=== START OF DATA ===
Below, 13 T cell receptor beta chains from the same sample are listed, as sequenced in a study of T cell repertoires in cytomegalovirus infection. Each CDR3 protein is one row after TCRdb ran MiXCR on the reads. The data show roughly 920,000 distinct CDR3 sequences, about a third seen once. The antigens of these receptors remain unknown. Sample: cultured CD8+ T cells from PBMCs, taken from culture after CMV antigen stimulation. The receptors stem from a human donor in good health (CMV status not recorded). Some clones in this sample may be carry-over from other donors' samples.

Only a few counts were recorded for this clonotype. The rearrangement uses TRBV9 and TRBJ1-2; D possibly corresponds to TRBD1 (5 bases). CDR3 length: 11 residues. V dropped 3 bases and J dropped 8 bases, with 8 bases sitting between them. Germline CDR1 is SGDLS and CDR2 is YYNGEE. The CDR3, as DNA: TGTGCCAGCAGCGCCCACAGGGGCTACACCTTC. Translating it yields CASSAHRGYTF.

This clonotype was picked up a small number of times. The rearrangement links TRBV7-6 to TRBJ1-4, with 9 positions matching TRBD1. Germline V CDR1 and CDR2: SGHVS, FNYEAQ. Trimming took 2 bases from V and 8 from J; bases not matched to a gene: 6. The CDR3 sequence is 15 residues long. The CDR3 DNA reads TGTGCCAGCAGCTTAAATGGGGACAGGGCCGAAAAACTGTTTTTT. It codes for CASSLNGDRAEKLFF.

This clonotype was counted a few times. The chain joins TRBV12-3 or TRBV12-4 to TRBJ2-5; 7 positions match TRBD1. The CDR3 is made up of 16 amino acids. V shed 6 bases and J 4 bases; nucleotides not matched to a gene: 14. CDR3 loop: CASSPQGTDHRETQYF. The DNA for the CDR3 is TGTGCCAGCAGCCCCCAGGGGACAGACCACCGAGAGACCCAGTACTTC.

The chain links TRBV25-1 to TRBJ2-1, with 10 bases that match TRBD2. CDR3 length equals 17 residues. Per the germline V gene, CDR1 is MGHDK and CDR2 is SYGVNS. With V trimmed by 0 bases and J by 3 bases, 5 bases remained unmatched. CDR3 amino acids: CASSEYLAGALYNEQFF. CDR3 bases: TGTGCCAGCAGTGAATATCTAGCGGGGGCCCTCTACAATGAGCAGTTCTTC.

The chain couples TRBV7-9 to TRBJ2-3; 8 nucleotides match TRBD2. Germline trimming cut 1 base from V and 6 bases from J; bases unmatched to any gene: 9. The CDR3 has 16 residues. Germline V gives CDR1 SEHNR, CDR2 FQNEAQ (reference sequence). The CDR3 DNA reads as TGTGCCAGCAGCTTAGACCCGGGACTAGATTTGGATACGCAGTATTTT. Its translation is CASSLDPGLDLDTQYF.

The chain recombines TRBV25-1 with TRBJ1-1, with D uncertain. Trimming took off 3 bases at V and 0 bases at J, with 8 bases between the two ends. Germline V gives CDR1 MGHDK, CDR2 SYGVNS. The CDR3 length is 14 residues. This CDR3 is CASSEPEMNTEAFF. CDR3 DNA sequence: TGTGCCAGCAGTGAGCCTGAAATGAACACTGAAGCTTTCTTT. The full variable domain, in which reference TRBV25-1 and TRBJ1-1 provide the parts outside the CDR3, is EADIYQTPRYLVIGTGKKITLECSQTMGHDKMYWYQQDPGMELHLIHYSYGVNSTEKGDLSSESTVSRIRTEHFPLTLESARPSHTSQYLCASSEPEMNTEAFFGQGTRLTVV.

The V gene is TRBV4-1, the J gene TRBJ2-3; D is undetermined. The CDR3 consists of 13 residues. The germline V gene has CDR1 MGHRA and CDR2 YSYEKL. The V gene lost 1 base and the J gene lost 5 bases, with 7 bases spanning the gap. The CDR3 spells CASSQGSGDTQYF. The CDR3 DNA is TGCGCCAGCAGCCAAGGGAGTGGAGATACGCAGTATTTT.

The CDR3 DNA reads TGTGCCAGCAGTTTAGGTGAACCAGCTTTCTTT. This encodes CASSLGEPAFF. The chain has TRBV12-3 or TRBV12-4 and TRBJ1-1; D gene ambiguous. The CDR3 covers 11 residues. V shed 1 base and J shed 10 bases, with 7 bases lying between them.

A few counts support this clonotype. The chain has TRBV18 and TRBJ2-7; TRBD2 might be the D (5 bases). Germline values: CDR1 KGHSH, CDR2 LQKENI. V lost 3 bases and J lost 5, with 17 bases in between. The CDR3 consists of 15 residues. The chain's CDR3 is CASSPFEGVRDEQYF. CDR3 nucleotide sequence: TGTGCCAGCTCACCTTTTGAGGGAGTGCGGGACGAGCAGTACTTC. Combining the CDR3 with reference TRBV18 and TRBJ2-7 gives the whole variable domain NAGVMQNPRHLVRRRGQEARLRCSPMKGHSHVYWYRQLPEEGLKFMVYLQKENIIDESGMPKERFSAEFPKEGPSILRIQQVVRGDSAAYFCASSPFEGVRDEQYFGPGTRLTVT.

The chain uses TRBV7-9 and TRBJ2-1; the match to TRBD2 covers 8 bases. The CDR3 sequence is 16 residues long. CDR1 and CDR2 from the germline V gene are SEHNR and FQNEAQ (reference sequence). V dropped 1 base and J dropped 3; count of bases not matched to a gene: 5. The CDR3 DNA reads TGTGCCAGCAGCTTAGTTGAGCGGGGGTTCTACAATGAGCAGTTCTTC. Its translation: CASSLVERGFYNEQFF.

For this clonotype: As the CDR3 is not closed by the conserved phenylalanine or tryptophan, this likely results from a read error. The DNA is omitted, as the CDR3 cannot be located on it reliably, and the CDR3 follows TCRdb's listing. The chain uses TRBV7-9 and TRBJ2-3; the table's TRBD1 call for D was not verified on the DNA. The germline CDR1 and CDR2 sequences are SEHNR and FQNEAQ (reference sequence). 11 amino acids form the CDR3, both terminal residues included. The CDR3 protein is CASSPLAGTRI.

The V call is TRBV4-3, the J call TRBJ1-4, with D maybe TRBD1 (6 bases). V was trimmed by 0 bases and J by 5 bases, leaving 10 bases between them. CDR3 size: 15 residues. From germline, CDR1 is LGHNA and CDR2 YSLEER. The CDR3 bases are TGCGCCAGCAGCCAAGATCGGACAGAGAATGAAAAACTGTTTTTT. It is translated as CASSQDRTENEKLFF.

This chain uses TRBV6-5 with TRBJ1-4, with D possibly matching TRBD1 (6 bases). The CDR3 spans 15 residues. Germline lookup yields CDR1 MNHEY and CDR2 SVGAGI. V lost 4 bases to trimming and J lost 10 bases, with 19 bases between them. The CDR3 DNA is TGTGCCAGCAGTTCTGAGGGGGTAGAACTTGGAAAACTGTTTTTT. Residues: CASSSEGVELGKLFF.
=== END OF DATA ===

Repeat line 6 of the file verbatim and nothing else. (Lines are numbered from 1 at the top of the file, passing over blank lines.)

The chain couples TRBV7-9 to TRBJ2-3; 8 nucleotides match TRBD2. Germline trimming cut 1 base from V and 6 bases from J; bases unmatched to any gene: 9. The CDR3 has 16 residues. Germline V gives CDR1 SEHNR, CDR2 FQNEAQ (reference sequence). The CDR3 DNA reads as TGTGCCAGCAGCTTAGACCCGGGACTAGATTTGGATACGCAGTATTTT. Its translation is CASSLDPGLDLDTQYF.